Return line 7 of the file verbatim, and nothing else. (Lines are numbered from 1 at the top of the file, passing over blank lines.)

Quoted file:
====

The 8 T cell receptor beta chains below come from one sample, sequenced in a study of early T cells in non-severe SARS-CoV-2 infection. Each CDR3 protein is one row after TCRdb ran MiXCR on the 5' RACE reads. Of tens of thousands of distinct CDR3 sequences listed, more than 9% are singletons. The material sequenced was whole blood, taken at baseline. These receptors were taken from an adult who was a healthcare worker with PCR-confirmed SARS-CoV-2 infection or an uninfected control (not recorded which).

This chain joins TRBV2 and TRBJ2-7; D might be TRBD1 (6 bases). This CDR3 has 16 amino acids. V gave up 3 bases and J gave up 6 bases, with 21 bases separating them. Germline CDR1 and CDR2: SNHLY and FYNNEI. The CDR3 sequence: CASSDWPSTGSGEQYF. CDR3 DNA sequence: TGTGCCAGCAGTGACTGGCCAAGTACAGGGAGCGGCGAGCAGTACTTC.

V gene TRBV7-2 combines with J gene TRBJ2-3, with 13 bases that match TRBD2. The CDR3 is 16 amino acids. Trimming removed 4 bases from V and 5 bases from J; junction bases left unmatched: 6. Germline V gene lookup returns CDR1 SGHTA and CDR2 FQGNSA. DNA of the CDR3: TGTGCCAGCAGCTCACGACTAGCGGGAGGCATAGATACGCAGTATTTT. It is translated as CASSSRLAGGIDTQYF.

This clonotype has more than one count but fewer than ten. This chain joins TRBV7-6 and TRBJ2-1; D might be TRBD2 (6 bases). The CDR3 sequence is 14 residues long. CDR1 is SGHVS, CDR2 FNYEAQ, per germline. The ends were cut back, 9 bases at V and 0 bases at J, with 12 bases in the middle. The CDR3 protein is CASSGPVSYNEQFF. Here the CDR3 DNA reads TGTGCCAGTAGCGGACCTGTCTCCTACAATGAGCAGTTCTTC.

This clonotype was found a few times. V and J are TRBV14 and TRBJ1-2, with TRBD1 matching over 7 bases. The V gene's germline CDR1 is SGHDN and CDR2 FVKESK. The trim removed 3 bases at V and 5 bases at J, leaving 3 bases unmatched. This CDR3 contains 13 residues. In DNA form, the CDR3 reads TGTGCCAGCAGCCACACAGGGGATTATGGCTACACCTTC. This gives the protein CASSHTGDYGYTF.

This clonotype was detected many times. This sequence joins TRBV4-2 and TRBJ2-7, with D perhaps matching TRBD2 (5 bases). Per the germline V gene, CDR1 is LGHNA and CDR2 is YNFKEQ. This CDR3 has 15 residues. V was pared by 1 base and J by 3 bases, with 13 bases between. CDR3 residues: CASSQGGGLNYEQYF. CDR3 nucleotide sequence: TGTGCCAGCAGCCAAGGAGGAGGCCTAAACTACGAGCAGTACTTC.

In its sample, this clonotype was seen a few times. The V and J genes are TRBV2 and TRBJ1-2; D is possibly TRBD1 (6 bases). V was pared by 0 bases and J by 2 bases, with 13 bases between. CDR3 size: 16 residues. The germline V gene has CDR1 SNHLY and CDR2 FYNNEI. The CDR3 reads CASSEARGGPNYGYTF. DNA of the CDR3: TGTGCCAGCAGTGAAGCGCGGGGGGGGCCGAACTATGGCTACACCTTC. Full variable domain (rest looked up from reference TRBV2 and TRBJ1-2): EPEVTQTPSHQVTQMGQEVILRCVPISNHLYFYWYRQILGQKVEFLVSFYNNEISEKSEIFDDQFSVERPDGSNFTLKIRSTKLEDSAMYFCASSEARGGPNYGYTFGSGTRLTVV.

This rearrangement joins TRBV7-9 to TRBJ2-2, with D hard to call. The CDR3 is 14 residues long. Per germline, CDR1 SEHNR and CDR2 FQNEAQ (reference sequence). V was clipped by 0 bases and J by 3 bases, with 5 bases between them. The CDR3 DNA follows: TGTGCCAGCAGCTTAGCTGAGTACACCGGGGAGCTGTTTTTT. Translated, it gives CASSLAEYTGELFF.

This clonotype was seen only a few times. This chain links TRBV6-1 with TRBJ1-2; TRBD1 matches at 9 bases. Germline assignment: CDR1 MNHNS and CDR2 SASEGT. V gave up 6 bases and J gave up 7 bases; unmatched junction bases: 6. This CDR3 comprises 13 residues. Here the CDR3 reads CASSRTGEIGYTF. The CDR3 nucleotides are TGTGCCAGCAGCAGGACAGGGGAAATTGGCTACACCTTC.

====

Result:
In its sample, this clonotype was seen a few times. The V and J genes are TRBV2 and TRBJ1-2; D is possibly TRBD1 (6 bases). V was pared by 0 bases and J by 2 bases, with 13 bases between. CDR3 size: 16 residues. The germline V gene has CDR1 SNHLY and CDR2 FYNNEI. The CDR3 reads CASSEARGGPNYGYTF. DNA of the CDR3: TGTGCCAGCAGTGAAGCGCGGGGGGGGCCGAACTATGGCTACACCTTC. Full variable domain (rest looked up from reference TRBV2 and TRBJ1-2): EPEVTQTPSHQVTQMGQEVILRCVPISNHLYFYWYRQILGQKVEFLVSFYNNEISEKSEIFDDQFSVERPDGSNFTLKIRSTKLEDSAMYFCASSEARGGPNYGYTFGSGTRLTVV.